Ever since the beginning of human life on Earth, the history of our universe’s creation — nearly 14 billion years ago — has plagued the minds of philosophers and astronomers.
The world of astrophysics and cosmology, the study of the history of our universe and its physical composition, was thought to have been conquered until Albert Einstein introduced the theory of relativity. The famous scientist’s theory opened doors that scientists never even thought existed and built the foundations of modern-day quantum mechanics.
Quantum mechanics ties spacetime, the mathematical model of a four-dimensional manifold composed of three-dimensional space and one-dimensional time, and gravity together in a single theory, allowing for a more composite and integrated understanding of the universe’s physical functions and adherence to physical laws. This new branch of astrophysics led scientists around the world, like British theoretical physicist Stephen Hawking, to first theorize the presence of something that can deform, or bend, spacetime by having a gravitational pull so strong that not even light can escape its grasp. These pits of nothingness are commonly known as black holes.
Although black holes are notorious for being unventured territory in theoretical physics, there are still some theories scientists believe to be concrete. Some of these certainties included the process of their formation: when a star — with a standard of about 300 solar masses, or 300 times the mass of our sun — collapses onto itself, it can form a highly concentrated pocket of energy which may lead to the development of a black hole.
However, recent observation of the collision of two black holes proved these seemingly faultless theories wrong. The merging seemed relatively standard until physicists took a gander at the masses of the colliding black holes. According to theoretical calculations, this occurrence was thought to be impossible because the black holes involved shouldn’t exist.
In a New York Times interview, University of Chicago theorist and team member of Caltech’s Laser Interferometer Gravitational-Wave Observatory, Daniel Holtz said that the immensely massive collision left a dent in the world of theoretical physicists.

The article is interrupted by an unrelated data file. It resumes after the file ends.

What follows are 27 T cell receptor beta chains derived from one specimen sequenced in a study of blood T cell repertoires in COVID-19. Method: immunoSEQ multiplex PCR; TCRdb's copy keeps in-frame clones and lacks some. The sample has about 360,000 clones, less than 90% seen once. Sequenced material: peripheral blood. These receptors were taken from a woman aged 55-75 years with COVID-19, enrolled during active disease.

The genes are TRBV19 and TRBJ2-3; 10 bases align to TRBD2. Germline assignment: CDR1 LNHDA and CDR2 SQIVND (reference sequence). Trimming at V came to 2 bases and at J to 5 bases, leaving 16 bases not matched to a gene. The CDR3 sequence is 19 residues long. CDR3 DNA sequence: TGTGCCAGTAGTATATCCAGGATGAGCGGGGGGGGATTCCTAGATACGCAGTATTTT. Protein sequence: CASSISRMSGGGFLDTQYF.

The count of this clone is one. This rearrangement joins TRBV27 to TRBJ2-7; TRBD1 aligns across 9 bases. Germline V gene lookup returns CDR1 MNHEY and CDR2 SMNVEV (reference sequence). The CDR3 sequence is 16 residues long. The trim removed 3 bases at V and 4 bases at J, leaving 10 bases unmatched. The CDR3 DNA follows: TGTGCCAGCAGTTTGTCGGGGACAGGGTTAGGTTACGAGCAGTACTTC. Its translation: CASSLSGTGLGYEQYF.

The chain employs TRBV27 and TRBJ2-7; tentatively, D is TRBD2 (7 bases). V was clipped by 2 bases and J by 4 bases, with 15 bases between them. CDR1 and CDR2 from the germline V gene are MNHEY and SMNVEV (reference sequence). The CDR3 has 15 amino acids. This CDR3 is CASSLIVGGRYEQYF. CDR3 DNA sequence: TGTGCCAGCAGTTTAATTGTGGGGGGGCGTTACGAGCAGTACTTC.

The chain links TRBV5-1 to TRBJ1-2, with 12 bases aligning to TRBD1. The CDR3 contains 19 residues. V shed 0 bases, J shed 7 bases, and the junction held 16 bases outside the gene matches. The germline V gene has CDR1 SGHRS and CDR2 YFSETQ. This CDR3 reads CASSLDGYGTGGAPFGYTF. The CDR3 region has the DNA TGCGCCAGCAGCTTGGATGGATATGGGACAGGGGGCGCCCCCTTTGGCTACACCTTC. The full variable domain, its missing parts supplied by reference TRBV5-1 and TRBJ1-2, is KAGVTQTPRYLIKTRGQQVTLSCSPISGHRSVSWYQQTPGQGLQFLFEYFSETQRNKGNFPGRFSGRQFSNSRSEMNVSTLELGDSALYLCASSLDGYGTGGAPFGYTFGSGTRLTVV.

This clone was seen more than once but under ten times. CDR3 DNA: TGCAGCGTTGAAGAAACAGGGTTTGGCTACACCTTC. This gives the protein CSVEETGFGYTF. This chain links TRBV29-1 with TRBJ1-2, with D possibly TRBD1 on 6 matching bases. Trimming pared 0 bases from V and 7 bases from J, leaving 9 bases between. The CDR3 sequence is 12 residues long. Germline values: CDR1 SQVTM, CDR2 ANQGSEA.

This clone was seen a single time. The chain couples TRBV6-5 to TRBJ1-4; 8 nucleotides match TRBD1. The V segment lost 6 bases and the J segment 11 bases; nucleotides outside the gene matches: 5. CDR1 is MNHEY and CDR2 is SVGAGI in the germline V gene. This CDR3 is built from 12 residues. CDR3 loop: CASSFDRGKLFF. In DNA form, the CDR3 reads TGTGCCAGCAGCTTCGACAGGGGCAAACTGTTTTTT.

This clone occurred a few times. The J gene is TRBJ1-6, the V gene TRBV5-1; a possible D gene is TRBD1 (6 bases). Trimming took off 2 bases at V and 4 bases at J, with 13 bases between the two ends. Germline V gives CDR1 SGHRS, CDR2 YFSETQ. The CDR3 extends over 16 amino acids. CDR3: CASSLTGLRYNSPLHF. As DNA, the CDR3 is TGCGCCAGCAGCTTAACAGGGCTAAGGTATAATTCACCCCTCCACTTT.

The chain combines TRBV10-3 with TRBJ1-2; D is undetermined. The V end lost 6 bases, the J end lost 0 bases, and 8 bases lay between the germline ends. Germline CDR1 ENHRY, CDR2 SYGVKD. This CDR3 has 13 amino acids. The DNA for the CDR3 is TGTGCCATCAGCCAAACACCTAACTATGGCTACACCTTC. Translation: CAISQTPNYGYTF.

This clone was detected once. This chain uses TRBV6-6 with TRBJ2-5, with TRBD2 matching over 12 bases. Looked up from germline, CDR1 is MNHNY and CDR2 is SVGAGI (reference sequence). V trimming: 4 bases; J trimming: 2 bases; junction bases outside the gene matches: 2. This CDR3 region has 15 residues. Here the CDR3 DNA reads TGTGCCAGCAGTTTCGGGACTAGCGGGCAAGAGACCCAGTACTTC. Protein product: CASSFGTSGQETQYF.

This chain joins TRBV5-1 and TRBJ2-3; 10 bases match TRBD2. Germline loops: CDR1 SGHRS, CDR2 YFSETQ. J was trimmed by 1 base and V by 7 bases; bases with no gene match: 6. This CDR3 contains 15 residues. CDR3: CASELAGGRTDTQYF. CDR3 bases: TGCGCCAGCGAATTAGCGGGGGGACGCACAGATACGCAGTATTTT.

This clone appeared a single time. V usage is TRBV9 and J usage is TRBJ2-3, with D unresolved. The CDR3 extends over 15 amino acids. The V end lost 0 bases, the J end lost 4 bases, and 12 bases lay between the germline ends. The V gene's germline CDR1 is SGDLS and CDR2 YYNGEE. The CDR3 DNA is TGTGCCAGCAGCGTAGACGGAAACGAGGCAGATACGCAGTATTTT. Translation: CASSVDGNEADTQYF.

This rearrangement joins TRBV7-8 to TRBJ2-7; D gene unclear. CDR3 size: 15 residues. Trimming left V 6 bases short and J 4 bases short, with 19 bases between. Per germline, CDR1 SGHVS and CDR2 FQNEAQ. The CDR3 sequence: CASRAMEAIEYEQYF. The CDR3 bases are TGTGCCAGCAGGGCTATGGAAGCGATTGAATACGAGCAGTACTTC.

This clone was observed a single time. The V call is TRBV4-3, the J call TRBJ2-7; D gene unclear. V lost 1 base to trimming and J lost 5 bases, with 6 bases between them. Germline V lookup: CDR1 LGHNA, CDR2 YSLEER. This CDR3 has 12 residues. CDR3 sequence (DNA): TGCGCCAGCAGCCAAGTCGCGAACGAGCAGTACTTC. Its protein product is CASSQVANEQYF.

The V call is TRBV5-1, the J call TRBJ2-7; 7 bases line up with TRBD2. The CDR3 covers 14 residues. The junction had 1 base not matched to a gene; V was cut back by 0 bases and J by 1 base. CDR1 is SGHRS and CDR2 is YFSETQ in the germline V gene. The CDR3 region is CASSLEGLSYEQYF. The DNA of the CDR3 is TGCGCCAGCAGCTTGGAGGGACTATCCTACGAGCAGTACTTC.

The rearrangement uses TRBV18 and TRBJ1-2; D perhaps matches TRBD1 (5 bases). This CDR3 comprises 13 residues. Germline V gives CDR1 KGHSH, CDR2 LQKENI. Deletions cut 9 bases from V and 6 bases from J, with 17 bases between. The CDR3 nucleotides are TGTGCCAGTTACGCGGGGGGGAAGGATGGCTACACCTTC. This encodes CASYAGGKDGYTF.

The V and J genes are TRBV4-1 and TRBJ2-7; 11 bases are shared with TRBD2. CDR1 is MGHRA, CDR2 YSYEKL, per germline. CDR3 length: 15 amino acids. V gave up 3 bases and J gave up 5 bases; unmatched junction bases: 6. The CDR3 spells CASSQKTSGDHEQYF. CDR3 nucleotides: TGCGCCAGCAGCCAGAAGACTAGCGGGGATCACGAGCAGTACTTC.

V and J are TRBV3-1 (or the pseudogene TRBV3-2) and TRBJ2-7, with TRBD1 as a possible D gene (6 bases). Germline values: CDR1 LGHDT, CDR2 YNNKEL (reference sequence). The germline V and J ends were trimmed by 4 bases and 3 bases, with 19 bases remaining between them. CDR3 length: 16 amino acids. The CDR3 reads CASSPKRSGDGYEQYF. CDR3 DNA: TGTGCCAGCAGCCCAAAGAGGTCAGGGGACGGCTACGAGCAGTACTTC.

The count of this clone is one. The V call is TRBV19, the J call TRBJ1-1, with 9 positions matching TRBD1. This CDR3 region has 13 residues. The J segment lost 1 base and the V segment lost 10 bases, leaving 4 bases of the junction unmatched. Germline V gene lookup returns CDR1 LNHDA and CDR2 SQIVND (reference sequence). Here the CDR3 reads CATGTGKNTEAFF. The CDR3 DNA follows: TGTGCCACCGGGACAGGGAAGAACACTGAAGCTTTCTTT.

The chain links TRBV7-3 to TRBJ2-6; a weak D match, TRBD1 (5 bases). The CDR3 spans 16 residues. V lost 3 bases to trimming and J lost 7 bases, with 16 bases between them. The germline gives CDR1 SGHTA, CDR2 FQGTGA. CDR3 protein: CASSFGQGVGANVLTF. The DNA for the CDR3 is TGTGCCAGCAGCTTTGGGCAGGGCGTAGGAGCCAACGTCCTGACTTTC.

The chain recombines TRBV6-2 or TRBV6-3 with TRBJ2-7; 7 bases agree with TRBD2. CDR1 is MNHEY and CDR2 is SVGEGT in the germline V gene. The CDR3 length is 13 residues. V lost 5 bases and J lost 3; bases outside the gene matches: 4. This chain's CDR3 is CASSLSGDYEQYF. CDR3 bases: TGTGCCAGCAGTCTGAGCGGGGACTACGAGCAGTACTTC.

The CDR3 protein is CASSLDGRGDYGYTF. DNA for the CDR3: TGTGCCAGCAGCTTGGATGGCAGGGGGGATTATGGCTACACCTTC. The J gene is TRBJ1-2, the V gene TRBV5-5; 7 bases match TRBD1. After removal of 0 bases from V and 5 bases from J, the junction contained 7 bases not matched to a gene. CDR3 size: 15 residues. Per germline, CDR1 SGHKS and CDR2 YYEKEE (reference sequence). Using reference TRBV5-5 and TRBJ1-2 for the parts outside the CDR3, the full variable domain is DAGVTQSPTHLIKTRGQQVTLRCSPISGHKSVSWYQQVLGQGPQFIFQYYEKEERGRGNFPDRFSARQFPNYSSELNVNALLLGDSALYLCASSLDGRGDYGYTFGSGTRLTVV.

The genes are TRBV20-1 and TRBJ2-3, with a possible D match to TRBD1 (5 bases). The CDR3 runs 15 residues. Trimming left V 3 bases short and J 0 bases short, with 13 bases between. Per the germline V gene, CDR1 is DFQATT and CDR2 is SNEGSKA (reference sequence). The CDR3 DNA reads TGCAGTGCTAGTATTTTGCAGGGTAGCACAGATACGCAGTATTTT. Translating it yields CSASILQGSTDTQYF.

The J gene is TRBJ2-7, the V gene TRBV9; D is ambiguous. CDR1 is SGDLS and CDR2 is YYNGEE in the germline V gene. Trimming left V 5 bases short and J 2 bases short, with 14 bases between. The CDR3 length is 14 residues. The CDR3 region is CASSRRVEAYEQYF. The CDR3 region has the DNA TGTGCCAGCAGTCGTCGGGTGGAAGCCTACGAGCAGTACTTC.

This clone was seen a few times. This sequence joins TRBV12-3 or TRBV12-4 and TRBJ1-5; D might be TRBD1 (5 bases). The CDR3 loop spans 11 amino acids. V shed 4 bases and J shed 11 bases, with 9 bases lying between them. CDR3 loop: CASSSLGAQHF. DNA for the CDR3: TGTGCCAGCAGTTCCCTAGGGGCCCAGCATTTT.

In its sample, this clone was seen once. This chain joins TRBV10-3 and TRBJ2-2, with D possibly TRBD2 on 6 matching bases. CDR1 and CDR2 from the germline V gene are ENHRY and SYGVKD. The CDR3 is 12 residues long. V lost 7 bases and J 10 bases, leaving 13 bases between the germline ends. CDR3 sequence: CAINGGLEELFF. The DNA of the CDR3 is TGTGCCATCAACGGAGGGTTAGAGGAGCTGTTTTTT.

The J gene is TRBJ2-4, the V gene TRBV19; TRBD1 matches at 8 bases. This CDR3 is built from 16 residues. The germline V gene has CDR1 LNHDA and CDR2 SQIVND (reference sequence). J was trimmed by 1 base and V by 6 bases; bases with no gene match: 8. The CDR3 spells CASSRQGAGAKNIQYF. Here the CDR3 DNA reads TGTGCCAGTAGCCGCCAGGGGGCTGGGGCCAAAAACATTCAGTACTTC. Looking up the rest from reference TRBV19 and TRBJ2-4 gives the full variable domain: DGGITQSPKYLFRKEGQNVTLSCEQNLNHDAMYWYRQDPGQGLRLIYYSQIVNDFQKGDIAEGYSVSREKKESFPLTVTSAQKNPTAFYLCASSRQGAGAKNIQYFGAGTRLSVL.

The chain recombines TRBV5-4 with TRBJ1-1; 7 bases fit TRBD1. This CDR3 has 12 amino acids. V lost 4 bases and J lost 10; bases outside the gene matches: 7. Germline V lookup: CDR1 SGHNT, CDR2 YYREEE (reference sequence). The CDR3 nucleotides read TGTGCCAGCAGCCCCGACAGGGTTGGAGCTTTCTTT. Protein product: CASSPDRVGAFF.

“The first LIGO/Virgo detection that’s truly surprising. All the other binary systems that we’ve detected fit reasonably well within expectations,” Holz said. “But the black holes in this event aren’t supposed to exist!”
Astrophysicists agreed that the minimum mass required for a star to turn into a black hole is 300 solar masses. This standard was completely defied by the collided black holes, as both of them had masses below 100.
The collision happened at an unfathomably large distance of 17 billion light-years away — as determined by cosmological calculations that took into account the expansion of our universe —which means the light created from the collision took 17 billion years to reach Earth. This event involved a black hole 85 times the mass of our sun and another even smaller black hole with a mass 66 times that of our sun; both are under the standard of 300, making their formations fundamentally impossible.
Stars that are 60 to 130 times the mass of our Sun form a pair-instability supernova. Although they go out with a bang, they never usually become black holes, as the heat that occurs during the compression of the star is so powerful that all of the ejected material that would have been used to create a black hole is destroyed.
In an effort to explain this seemingly impossible event, scientists have theorized that these black holes might have both been a product of previous collisions of other black holes. Another explanation is that they are primordial, or formed at or right after the big bang. The period of time just after the big bang didn’t adhere to the present-day laws of physics, making it possible for such mathematically impossible black holes to form. If they are primordial, their impossible masses wouldn’t have been considered impossible at the time of their formation.
Nothing is certain for the time being, but nothing really ever is in theoretical physics. By proving scientists wrong, it introduced a new and exciting branch of physics defining intermediate-mass black holes.
“A discovery like this is simultaneously disheartening and exhilarating,” Holz said. “On the one hand, one of our cherished beliefs has been proven wrong. On the other hand, here’s something new and unexpected, and now the race is on to try to figure out what is going on.”
As the old saying goes, when life gives you an impossible collision of two potentially primordial black holes, you make a new branch of theoretical physics!